Nigerians are turning to loan apps as a means of coping with the challenge of rising food inflation. A study by SBM Intelligence found that 27 percent of Nigerians across different income categories now resort to loan apps to keep up with their living expenses in the wake of record inflation.
Amina Abubakar, a mother of three residing in Lagos, shared her experience: “With the prices of food items rising so rapidly, my family has been struggling to keep up. I had no choice but to resort to these loan apps to put food on the table. It’s not ideal, but it’s the only option that we have right now.”
“Early last year I could conveniently buy a loaf of bread and a derica of rice for a little over N1,000, but presently, just a derica of rice costs N1,000. Now we eat more beans because it is cheaper, but cook it on a charcoal stove to save gas,” she said.
The surge in demand for these loan apps is indicative of the severe impact of the unyielding inflationary pressures on the daily lives of Nigerians, especially those already grappling with limited financial resources.
Experts who spoke to BusinessDay say that while demand for credit is rising, lenders are increasingly hesitant to lend because of the state of the economy. According to Adedeji Olowe, CEO of Lendsqr, a startup that helps credit companies recoup their loans and avoid default, there are minimal lending activities happening on the side of the fintech. “The lenders are aware that nearly all the requests for loans are going to be deployed into consumption; hence the high risk of massive default is scaring them away from giving out loans to users.”
According to recent data from the National Bureau of Statistics, the food inflation rate rose to 30.64 percent in September, the highest in 18 years, from 29.34 percent in August, leaving many households across the country groaning under the burden of exorbitant food prices.
There has been a proliferation of online banks that offer credit facilities primarily targeted at people in the low-income bracket. There are also about 161 loan apps with full approval from the Central Bank of Nigeria (CBN) to operate.
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This is not the first time this year that demand for loans is surging. Consumer credit rose by 1.3 percent to N2.32 trillion in the first quarter of 2023 from N2.32 trillion in the previous quarter, according to a CBN report. A big factor for the growth in demand was the CBN’s move to phase out old naira notes and replace them with newly minted currencies. The policy not only flopped, it created a national scarcity of cash, leading many people to seek ways to borrow in order to survive.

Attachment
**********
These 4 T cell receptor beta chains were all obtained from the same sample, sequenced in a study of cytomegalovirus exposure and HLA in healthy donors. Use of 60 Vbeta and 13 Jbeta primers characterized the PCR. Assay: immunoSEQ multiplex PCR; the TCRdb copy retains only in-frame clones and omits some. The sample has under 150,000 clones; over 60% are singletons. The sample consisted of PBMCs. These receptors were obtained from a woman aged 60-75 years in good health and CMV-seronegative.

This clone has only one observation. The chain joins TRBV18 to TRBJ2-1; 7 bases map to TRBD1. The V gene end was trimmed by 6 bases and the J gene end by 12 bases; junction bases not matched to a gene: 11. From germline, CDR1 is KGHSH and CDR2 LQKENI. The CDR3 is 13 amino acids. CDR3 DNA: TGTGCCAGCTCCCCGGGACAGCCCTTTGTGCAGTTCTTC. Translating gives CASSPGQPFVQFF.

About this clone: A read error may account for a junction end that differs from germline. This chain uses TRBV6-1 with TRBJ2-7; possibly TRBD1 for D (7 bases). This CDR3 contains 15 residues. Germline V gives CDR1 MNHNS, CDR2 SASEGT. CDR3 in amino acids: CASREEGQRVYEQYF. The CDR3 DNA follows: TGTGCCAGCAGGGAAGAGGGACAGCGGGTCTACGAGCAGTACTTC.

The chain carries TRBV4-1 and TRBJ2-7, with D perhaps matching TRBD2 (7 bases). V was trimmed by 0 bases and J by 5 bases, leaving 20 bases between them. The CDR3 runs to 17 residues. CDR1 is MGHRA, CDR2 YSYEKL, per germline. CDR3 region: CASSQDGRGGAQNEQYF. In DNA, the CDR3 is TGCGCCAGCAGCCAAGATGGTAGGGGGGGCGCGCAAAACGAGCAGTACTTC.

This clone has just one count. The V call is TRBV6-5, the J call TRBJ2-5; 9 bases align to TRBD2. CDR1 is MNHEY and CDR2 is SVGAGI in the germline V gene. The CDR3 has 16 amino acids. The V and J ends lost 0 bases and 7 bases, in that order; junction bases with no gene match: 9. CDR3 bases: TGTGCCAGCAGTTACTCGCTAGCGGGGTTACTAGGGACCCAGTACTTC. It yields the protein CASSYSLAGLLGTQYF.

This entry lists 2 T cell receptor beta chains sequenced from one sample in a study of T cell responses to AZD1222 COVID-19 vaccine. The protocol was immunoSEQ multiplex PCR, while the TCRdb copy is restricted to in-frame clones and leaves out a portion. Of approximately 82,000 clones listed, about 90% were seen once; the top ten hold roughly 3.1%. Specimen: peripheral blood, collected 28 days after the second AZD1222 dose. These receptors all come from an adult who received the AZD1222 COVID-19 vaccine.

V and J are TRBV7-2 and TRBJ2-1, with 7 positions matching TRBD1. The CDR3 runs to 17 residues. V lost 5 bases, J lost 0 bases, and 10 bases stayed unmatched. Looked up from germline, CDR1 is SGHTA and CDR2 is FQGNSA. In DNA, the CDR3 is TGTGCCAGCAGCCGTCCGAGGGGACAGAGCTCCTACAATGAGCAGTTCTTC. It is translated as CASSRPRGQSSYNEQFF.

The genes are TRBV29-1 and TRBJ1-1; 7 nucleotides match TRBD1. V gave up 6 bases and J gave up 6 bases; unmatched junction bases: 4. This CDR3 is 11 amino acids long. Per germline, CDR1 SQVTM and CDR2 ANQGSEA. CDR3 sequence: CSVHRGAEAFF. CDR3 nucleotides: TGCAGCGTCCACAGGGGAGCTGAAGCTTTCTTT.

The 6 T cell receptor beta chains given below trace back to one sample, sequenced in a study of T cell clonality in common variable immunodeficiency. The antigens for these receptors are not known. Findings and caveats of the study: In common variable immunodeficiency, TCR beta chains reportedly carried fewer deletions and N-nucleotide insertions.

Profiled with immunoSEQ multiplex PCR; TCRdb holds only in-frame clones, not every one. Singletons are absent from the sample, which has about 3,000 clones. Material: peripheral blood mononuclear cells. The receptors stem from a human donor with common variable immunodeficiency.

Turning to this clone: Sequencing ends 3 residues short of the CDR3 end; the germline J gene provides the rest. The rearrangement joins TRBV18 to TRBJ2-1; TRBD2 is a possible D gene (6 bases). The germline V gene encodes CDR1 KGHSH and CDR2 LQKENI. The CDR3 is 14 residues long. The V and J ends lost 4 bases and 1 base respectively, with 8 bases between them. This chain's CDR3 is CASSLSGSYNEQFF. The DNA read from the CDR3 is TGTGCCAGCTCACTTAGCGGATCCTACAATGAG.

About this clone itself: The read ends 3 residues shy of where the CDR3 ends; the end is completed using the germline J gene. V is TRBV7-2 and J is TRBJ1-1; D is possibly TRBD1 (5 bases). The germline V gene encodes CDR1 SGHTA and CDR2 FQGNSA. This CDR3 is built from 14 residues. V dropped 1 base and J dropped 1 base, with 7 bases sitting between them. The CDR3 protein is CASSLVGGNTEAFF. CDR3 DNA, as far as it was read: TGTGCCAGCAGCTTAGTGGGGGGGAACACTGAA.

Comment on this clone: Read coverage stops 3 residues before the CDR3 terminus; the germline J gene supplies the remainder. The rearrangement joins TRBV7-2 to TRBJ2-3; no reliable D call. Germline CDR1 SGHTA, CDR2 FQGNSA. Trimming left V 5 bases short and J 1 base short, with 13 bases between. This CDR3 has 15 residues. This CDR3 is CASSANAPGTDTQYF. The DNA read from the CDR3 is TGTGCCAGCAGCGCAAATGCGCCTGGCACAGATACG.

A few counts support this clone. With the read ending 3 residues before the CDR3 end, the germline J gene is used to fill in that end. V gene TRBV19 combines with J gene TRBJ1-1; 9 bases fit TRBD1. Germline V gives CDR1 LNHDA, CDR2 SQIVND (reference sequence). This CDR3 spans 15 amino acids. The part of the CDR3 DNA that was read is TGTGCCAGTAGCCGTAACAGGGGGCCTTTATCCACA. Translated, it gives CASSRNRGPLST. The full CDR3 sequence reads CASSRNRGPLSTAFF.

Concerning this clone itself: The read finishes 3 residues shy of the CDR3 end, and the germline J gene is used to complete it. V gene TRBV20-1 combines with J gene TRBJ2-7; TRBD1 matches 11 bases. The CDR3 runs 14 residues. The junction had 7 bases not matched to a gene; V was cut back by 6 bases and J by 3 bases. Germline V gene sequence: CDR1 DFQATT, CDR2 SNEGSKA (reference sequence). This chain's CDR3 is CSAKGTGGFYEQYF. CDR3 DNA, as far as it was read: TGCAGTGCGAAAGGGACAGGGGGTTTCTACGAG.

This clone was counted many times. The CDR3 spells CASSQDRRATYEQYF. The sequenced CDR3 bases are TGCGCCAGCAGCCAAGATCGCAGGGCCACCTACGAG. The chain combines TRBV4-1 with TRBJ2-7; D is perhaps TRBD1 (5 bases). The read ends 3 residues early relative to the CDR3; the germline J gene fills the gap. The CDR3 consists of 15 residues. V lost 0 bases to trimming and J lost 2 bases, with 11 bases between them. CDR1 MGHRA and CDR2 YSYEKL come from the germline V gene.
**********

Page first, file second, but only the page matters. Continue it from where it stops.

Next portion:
While many online lending platforms benefitted from the demand, a lot of consumers also became victims of loan sharks. However, reported cases of unethical practices from these loan apps did not deter or quench Nigerians’ appetite for credit facilities from these digital lenders. The federal government delisted 37 loan sharks in September.
Demand, however, continues to rise, according to Salami Ogunyinka, who operates a lending company in Ibadan, Oyo State.
“Truth is there has always been a rise in loan demands as our loan officers have constantly in the last two months been telling us about the demands. They, however, cautioned that we should not go with the flow as it might be quite difficult to retrieve,” he said.
He described the floating of the naira as a major contributor to the demand for loans. According to him, every time there is a remarkable increase in the dollar rate, there seems to be an increase in demand because there is no gainsaying that it has a direct impact on the prices of goods. On Tuesday, the naira fell to a record low of 1,235 per dollar following strong demand on the parallel market, also known as the black market.
Ogunyinka said the continued weakening of the currency left consumers desperate for loans and many hardly have plans to pay back. While his company is not turning every borrower away, it has now included new requirements before loans are issued to recipients. For example, after concluding their background check, borrowers need to present collateral, which could be in the form of a signed document guaranteeing consequences in the case of default.
“We have had some reviews in the recent past, for instance, cutting loan requests of N200,000 to N100,000,” Ogunyinka said. The company said it rejected a loan request of N1 million recently due to the risk. It however approved the N300,000 request on Monday but not without ensuring the borrower met its stringent new rules.
Notwithstanding the measures the company has taken, Ogunyinka said: “The rate of default also increased a little.”